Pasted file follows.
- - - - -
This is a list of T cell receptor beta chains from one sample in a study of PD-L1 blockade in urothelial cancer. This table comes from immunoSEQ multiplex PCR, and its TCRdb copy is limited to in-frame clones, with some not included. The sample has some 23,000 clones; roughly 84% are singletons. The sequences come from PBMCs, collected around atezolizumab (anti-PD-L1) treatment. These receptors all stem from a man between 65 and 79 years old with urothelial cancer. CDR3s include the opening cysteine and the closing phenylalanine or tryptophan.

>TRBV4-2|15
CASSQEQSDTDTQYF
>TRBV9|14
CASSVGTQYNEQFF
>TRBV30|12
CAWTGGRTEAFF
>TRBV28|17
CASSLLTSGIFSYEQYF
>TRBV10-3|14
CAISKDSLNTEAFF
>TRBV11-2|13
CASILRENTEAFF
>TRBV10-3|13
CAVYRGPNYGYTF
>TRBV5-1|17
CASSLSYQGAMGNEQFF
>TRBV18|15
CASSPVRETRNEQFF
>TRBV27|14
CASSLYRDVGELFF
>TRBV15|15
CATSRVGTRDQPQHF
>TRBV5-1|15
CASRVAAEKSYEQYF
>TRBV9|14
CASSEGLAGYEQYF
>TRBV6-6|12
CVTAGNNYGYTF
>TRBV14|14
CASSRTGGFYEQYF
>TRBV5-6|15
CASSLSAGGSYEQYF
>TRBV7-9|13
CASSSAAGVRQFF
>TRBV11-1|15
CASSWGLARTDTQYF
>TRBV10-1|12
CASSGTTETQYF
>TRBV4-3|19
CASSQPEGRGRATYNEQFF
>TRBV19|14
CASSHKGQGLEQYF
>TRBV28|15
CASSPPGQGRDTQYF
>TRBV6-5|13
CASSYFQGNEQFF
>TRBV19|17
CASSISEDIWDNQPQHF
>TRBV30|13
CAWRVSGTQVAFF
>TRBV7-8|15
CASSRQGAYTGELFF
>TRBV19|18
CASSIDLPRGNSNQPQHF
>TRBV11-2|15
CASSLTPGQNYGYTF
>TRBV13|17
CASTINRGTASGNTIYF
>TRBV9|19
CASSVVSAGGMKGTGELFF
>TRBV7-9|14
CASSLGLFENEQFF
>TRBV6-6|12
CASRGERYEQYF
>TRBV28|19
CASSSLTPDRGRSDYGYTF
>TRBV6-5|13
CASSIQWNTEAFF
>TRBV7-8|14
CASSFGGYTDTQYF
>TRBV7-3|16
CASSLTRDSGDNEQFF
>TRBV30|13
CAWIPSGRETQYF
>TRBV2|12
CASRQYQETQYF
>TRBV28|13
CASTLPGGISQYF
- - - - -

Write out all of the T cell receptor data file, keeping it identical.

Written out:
This is a list of T cell receptor beta chains from one sample in a study of PD-L1 blockade in urothelial cancer. This table comes from immunoSEQ multiplex PCR, and its TCRdb copy is limited to in-frame clones, with some not included. The sample has some 23,000 clones; roughly 84% are singletons. The sequences come from PBMCs, collected around atezolizumab (anti-PD-L1) treatment. These receptors all stem from a man between 65 and 79 years old with urothelial cancer. CDR3s include the opening cysteine and the closing phenylalanine or tryptophan.

>TRBV4-2|15
CASSQEQSDTDTQYF
>TRBV9|14
CASSVGTQYNEQFF
>TRBV30|12
CAWTGGRTEAFF
>TRBV28|17
CASSLLTSGIFSYEQYF
>TRBV10-3|14
CAISKDSLNTEAFF
>TRBV11-2|13
CASILRENTEAFF
>TRBV10-3|13
CAVYRGPNYGYTF
>TRBV5-1|17
CASSLSYQGAMGNEQFF
>TRBV18|15
CASSPVRETRNEQFF
>TRBV27|14
CASSLYRDVGELFF
>TRBV15|15
CATSRVGTRDQPQHF
>TRBV5-1|15
CASRVAAEKSYEQYF
>TRBV9|14
CASSEGLAGYEQYF
>TRBV6-6|12
CVTAGNNYGYTF
>TRBV14|14
CASSRTGGFYEQYF
>TRBV5-6|15
CASSLSAGGSYEQYF
>TRBV7-9|13
CASSSAAGVRQFF
>TRBV11-1|15
CASSWGLARTDTQYF
>TRBV10-1|12
CASSGTTETQYF
>TRBV4-3|19
CASSQPEGRGRATYNEQFF
>TRBV19|14
CASSHKGQGLEQYF
>TRBV28|15
CASSPPGQGRDTQYF
>TRBV6-5|13
CASSYFQGNEQFF
>TRBV19|17
CASSISEDIWDNQPQHF
>TRBV30|13
CAWRVSGTQVAFF
>TRBV7-8|15
CASSRQGAYTGELFF
>TRBV19|18
CASSIDLPRGNSNQPQHF
>TRBV11-2|15
CASSLTPGQNYGYTF
>TRBV13|17
CASTINRGTASGNTIYF
>TRBV9|19
CASSVVSAGGMKGTGELFF
>TRBV7-9|14
CASSLGLFENEQFF
>TRBV6-6|12
CASRGERYEQYF
>TRBV28|19
CASSSLTPDRGRSDYGYTF
>TRBV6-5|13
CASSIQWNTEAFF
>TRBV7-8|14
CASSFGGYTDTQYF
>TRBV7-3|16
CASSLTRDSGDNEQFF
>TRBV30|13
CAWIPSGRETQYF
>TRBV2|12
CASRQYQETQYF
>TRBV28|13
CASTLPGGISQYF